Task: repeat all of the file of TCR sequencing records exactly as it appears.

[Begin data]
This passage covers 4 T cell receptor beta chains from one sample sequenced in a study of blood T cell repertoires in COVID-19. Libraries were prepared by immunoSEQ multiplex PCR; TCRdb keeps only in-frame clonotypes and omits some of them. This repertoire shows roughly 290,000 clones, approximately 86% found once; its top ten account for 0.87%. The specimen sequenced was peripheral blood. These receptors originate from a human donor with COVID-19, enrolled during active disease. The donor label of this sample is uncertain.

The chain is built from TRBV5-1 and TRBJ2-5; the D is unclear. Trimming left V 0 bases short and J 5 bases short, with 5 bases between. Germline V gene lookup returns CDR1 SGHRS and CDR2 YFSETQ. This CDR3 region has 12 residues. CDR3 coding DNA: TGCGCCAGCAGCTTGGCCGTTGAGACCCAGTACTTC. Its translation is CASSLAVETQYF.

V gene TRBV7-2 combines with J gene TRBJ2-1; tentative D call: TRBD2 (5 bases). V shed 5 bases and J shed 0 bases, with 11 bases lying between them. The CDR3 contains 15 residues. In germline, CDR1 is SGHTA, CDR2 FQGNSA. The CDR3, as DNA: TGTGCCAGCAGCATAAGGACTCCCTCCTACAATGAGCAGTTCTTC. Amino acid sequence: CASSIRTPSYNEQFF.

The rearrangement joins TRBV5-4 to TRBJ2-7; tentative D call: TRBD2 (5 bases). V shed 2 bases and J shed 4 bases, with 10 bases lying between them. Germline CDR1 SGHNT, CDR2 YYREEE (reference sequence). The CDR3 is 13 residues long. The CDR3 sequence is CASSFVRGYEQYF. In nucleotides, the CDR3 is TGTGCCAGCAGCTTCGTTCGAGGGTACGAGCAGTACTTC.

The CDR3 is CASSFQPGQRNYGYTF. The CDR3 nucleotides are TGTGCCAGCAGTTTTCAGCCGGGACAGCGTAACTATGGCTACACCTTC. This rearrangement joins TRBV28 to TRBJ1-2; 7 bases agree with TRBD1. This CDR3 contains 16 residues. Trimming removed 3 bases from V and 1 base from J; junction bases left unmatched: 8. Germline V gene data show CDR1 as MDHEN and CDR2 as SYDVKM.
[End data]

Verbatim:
This passage covers 4 T cell receptor beta chains from one sample sequenced in a study of blood T cell repertoires in COVID-19. Libraries were prepared by immunoSEQ multiplex PCR; TCRdb keeps only in-frame clonotypes and omits some of them. This repertoire shows roughly 290,000 clones, approximately 86% found once; its top ten account for 0.87%. The specimen sequenced was peripheral blood. These receptors originate from a human donor with COVID-19, enrolled during active disease. The donor label of this sample is uncertain.

The chain is built from TRBV5-1 and TRBJ2-5; the D is unclear. Trimming left V 0 bases short and J 5 bases short, with 5 bases between. Germline V gene lookup returns CDR1 SGHRS and CDR2 YFSETQ. This CDR3 region has 12 residues. CDR3 coding DNA: TGCGCCAGCAGCTTGGCCGTTGAGACCCAGTACTTC. Its translation is CASSLAVETQYF.

V gene TRBV7-2 combines with J gene TRBJ2-1; tentative D call: TRBD2 (5 bases). V shed 5 bases and J shed 0 bases, with 11 bases lying between them. The CDR3 contains 15 residues. In germline, CDR1 is SGHTA, CDR2 FQGNSA. The CDR3, as DNA: TGTGCCAGCAGCATAAGGACTCCCTCCTACAATGAGCAGTTCTTC. Amino acid sequence: CASSIRTPSYNEQFF.

The rearrangement joins TRBV5-4 to TRBJ2-7; tentative D call: TRBD2 (5 bases). V shed 2 bases and J shed 4 bases, with 10 bases lying between them. Germline CDR1 SGHNT, CDR2 YYREEE (reference sequence). The CDR3 is 13 residues long. The CDR3 sequence is CASSFVRGYEQYF. In nucleotides, the CDR3 is TGTGCCAGCAGCTTCGTTCGAGGGTACGAGCAGTACTTC.

The CDR3 is CASSFQPGQRNYGYTF. The CDR3 nucleotides are TGTGCCAGCAGTTTTCAGCCGGGACAGCGTAACTATGGCTACACCTTC. This rearrangement joins TRBV28 to TRBJ1-2; 7 bases agree with TRBD1. This CDR3 contains 16 residues. Trimming removed 3 bases from V and 1 base from J; junction bases left unmatched: 8. Germline V gene data show CDR1 as MDHEN and CDR2 as SYDVKM.